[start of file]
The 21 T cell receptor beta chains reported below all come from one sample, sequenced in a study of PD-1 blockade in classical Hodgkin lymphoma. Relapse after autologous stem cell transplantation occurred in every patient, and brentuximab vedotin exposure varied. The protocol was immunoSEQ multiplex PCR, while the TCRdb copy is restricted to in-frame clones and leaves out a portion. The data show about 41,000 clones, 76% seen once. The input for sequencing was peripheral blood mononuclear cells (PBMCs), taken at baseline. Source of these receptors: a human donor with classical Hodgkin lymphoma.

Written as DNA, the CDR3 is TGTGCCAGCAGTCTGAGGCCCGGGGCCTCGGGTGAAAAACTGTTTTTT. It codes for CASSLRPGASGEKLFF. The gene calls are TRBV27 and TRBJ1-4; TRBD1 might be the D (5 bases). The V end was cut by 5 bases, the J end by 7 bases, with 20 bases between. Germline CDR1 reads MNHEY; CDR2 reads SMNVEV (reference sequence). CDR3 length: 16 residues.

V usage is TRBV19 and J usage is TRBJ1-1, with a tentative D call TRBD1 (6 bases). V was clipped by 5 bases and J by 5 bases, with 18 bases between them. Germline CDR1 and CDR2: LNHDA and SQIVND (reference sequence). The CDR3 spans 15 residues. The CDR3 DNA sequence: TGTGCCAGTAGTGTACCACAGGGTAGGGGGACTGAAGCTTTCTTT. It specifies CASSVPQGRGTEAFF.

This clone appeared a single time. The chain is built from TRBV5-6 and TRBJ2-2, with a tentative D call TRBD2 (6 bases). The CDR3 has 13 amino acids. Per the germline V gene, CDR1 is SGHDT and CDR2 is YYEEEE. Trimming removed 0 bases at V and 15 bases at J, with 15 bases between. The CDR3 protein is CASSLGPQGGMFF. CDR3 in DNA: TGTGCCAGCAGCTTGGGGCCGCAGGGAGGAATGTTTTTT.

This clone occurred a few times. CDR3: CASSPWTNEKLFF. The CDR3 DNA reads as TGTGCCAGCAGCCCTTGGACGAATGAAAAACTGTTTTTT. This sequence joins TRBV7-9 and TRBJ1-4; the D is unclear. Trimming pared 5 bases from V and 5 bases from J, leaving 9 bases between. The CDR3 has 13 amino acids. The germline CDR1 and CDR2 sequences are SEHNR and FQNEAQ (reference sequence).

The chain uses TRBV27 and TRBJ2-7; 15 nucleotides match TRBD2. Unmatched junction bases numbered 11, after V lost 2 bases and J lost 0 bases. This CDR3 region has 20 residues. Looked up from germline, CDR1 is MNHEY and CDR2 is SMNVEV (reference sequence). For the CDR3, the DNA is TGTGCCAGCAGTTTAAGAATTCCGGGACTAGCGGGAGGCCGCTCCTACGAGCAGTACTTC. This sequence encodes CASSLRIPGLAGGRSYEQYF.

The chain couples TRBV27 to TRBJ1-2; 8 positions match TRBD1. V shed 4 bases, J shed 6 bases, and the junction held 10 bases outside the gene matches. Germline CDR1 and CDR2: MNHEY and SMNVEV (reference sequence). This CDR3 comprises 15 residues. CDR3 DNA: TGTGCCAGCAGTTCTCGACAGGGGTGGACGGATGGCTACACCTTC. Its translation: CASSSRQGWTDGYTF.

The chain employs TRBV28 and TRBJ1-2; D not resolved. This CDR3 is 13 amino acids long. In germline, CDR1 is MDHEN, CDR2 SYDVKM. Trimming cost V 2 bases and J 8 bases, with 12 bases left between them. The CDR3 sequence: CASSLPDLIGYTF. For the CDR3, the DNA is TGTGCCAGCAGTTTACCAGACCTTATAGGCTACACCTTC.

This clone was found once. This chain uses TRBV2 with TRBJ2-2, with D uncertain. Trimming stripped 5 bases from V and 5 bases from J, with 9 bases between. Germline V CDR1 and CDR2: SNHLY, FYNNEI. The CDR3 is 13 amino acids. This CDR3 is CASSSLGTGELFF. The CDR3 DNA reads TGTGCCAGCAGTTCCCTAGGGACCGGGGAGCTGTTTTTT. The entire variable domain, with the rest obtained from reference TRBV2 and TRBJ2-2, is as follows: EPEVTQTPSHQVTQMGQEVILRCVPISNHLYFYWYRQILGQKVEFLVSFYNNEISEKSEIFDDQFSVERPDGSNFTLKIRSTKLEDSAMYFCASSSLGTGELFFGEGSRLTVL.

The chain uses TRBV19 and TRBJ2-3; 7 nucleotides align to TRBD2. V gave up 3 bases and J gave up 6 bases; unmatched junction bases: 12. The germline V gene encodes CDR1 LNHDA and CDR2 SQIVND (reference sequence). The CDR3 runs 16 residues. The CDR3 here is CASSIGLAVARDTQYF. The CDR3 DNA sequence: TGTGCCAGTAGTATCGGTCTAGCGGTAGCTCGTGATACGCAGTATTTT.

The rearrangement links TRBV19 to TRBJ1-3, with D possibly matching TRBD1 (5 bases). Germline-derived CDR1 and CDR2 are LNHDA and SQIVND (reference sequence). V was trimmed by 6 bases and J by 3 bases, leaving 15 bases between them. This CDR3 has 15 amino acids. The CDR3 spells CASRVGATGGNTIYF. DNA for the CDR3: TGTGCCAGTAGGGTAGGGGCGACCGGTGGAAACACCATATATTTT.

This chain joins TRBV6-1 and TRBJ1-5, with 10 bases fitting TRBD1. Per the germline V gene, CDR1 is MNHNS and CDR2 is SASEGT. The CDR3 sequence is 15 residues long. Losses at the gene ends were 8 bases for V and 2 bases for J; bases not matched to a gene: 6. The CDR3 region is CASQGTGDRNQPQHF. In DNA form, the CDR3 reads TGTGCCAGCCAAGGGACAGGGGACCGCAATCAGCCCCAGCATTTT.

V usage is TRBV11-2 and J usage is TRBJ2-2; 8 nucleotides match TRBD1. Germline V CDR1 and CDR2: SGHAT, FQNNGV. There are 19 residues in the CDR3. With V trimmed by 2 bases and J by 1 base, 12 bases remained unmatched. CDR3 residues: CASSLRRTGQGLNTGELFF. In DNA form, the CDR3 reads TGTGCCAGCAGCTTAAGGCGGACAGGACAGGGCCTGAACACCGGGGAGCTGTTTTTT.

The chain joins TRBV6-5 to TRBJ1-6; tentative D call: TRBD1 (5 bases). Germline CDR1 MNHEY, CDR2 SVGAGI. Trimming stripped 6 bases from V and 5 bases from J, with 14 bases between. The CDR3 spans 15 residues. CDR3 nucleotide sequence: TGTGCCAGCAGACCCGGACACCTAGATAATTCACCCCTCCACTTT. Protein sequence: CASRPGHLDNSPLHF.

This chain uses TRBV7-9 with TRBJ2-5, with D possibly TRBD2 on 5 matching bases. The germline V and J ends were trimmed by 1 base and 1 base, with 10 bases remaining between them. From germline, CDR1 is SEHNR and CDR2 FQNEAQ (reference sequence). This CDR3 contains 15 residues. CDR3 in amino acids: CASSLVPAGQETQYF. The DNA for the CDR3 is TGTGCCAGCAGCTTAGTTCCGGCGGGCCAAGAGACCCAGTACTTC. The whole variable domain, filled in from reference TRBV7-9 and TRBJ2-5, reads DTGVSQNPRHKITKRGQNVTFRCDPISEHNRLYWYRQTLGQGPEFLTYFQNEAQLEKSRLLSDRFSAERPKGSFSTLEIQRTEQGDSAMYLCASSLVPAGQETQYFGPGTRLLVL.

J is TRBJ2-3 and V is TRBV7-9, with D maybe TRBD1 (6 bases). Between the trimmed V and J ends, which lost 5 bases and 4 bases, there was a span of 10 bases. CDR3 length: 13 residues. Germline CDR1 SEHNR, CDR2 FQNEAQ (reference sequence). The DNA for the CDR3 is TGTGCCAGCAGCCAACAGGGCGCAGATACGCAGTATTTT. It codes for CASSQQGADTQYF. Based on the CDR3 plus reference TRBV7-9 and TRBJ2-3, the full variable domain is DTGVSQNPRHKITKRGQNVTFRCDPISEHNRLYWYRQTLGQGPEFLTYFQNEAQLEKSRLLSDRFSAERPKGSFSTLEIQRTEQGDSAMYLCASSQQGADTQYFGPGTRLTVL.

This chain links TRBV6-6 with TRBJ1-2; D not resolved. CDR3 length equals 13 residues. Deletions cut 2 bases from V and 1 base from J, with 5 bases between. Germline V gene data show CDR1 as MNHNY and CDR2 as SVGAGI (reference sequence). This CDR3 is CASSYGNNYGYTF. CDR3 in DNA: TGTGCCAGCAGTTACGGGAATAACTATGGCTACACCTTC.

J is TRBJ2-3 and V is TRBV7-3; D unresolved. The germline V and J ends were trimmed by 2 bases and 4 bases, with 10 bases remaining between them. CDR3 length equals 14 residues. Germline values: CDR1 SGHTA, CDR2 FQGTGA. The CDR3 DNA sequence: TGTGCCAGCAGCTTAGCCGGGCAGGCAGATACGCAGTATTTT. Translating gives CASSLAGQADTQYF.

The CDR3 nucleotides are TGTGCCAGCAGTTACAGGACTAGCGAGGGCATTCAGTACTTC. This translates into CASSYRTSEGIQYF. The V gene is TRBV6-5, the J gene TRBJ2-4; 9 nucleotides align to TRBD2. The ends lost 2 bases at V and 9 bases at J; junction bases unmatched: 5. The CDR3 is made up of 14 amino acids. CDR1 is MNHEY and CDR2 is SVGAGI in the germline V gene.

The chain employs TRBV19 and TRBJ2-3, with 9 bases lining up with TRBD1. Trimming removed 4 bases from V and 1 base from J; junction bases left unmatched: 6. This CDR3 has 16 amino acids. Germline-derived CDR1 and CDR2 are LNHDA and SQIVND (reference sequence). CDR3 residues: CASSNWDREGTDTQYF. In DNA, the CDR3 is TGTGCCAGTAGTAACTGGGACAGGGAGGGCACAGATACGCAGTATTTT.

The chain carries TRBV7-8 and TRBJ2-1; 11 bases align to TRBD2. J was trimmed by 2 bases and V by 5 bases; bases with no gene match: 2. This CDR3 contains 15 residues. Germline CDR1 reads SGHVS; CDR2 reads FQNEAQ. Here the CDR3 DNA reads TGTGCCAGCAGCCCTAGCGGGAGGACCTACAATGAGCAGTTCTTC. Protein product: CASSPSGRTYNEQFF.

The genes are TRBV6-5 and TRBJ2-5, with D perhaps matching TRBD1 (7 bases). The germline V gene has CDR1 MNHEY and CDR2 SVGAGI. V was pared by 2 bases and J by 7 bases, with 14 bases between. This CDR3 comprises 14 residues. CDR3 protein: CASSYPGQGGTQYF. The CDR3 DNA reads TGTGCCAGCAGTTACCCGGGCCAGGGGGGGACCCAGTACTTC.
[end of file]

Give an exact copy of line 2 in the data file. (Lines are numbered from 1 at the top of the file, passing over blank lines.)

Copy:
Written as DNA, the CDR3 is TGTGCCAGCAGTCTGAGGCCCGGGGCCTCGGGTGAAAAACTGTTTTTT. It codes for CASSLRPGASGEKLFF. The gene calls are TRBV27 and TRBJ1-4; TRBD1 might be the D (5 bases). The V end was cut by 5 bases, the J end by 7 bases, with 20 bases between. Germline CDR1 reads MNHEY; CDR2 reads SMNVEV (reference sequence). CDR3 length: 16 residues.